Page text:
August 8th, 2012
Feds Turn Corner in ICD Investigation, Hospital Liability Divided into Categories
Editor’s note: The following article is reprinted with permission from Report on Medicare Compliance, an independent publication not affiliated with hospitals, government agencies, consultants, or associations and published by Atlantic Information Services, Inc.
The Department of Justice is apparently about to take a big step forward in its national false claims investigation of Medicare billing for implantable cardiac defibrillator (ICD) procedures. After a year of debating the medical-necessity parameters of ICD implants, DOJ now has a blueprint for determining hospital liability, according to attorneys familiar with the case. Some ICD cases will be home free, while others will be the subject of repayment plus interest or triple damages, they say.
“There has been a breakthrough,” one attorney says.
As a result, DOJ will soon send letters to hospitals with instructions for resolving their potential ICD overpayments. Hospitals will be asked to self-audit ICD procedures using an audit tool the federal government developed in collaboration with defense counsel and Navigant Consulting, attorneys say. After the audits are completed, hospitals will report back to DOJ, which will spot check their findings. Then settlement talks presumably will begin, the attorneys say.
“They want to move forward and close these cases that have been pending for close to two years,” says another attorney. The U.S. Attorney’s Office for the Southern District of Florida, which is spearheading the case, had no comment.
The investigation of ICDs, which are small electronic devices that shock the heart back to a normal rhythm, focuses on hospital claims that ran afoul of Medicare’s national coverage decision (NCD 20.4). Initially, DOJ took the position that noncompliant billing for ICD implantation is within the realm of the False Claims Act, but it paused to consider that perhaps medical necessity in this area is not always black and white. “There will be cases that literally or technically are outside of the NCD but the government will not be demanding a repayment because there are just some scenarios that clearly were not contemplated by the authors of the NCD,” one attorney says.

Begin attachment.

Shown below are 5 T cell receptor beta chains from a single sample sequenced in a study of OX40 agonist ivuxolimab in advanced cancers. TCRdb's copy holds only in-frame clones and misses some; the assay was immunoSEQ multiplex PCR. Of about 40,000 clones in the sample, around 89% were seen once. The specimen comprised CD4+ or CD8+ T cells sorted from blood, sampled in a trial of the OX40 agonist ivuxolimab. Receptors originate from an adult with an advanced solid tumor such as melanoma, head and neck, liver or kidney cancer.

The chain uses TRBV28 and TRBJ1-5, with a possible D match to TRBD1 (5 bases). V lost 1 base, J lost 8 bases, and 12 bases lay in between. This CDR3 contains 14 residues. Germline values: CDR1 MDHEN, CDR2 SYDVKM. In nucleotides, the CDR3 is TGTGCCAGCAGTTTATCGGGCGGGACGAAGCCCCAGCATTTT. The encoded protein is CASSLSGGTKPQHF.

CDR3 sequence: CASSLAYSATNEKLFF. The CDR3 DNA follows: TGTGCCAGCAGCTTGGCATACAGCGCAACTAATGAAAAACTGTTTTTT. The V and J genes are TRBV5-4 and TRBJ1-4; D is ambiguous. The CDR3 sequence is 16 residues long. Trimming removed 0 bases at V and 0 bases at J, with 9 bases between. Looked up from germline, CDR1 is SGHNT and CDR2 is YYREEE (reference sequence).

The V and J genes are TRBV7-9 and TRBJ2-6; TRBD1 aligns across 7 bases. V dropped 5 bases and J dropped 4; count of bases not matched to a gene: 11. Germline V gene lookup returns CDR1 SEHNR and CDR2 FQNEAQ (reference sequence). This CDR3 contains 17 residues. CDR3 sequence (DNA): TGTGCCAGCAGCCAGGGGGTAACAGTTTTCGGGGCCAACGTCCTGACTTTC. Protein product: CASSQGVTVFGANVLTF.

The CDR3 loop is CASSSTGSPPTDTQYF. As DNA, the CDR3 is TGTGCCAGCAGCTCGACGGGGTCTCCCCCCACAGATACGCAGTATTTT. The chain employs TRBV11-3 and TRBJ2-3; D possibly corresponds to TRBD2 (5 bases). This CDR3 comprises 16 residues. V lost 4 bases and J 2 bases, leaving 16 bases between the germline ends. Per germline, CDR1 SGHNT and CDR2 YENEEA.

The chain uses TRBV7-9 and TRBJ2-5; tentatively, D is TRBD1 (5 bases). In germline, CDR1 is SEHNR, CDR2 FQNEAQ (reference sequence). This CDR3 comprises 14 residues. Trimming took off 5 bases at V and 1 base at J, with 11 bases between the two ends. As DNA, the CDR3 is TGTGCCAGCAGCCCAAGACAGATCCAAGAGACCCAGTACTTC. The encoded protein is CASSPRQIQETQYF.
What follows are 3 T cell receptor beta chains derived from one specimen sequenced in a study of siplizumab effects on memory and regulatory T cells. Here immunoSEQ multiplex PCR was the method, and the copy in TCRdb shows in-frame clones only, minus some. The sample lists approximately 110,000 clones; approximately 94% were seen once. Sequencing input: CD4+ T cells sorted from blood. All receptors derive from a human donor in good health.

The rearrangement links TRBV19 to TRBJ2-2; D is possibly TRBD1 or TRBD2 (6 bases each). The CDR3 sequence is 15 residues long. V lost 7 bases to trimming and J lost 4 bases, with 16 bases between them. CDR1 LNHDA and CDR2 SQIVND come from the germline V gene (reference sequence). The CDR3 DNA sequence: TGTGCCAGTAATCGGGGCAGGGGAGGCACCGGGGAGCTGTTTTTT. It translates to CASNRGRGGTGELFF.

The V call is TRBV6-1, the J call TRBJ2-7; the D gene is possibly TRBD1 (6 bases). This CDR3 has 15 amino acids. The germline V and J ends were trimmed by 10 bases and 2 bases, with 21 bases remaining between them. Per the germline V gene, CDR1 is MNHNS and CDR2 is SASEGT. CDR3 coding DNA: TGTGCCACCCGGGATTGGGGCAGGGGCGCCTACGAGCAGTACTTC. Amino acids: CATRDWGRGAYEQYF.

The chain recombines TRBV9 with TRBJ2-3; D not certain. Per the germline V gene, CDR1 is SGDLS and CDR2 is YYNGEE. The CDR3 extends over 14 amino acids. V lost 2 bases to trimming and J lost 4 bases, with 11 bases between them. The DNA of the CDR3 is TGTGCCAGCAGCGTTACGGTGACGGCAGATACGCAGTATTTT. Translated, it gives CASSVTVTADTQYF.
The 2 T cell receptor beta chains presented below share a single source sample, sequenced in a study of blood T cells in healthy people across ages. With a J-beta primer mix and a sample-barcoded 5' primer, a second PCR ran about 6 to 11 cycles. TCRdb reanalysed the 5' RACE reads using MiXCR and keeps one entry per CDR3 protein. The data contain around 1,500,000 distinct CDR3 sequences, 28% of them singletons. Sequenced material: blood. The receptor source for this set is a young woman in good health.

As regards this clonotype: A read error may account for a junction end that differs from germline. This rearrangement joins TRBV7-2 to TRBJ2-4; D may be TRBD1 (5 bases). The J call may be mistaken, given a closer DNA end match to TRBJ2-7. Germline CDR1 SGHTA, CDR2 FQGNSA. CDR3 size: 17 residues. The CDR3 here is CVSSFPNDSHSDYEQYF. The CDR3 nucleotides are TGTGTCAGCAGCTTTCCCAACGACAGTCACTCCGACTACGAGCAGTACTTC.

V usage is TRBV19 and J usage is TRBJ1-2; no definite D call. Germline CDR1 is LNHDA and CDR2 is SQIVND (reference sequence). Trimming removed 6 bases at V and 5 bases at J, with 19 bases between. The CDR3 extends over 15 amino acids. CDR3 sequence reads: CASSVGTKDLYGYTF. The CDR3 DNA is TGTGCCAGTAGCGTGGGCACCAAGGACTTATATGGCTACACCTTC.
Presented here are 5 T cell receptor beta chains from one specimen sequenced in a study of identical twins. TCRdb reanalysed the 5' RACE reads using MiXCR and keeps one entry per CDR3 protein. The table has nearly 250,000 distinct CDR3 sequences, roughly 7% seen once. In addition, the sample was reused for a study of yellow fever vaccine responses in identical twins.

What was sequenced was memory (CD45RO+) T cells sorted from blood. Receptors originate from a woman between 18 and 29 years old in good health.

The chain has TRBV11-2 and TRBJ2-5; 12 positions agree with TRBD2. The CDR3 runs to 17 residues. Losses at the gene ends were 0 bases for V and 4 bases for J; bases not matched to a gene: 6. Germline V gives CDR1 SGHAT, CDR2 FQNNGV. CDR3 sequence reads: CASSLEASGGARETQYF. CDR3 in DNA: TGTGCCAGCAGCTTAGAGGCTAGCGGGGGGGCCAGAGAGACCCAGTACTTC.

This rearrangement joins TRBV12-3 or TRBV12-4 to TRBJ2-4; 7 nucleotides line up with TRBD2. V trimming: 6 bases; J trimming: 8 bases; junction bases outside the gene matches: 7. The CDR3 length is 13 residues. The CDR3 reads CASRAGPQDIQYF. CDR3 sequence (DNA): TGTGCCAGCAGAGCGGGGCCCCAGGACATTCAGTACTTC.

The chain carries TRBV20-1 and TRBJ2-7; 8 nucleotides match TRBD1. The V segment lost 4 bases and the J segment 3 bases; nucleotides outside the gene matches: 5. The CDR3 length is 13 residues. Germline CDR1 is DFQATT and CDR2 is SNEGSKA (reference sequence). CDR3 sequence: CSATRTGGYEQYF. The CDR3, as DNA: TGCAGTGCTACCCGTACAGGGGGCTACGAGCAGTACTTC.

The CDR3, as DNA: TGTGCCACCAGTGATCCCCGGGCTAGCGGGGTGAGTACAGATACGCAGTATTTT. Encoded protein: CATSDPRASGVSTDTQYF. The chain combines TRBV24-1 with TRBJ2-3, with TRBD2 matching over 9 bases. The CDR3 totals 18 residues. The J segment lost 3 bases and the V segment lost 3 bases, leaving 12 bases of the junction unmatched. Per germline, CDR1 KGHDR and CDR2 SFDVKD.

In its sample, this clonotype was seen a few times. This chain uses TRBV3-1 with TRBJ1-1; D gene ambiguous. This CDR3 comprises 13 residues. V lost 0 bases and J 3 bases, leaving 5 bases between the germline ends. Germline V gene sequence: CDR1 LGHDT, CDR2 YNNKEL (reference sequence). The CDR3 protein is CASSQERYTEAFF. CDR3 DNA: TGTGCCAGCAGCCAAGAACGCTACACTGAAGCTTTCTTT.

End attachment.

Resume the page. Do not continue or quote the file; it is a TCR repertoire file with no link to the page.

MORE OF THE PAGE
The NCD for ICDs describes nine categories — “covered indications” — that trigger Medicare payment (RMC 10/31/11, p. 1). They are divided into indications for primary prevention, which means the patient did not experience prior episodes of an irregular heartbeat but is still at elevated risk for sudden death due to cardiac arrest, and secondary prevention, which means the patient had prior episodes of an irregular heartbeat.
Only the indications for primary prevention — three through nine — have “timing requirements.” Medicare won’t pay for a patient’s ICD implant within 40 days of an acute myocardial infarction (MI) or within three months of a coronary artery bypass graft (CABG) or percutaneous transluminal coronary angioplasty (PTCA). For example, Medicare covers ICDs for patients with non-ischemic dilated cardiomyopathy and for patients with coronary artery disease with a documented prior MI, as long as acute MI didn’t occur in the previous 40 days. The idea is to first give patients time to recover from the heart attack to determine whether the patient really is at elevated risk for cardiac arrest.
Hospitals May Not Be as Vulnerable
If hospitals billed Medicare for ICD procedures, they may be at risk in the national false claims enforcement action. But they may not take as big a hit as was feared when DOJ first sent out subpoenas and civil investigative demands, lawyers say. “There are some different categories where the hospitals and doctors have good things to say about the medical necessity of the decision to implant. And the government has now acknowledged the decision to implant and no demand for money will be made in those cases,” one attorney says.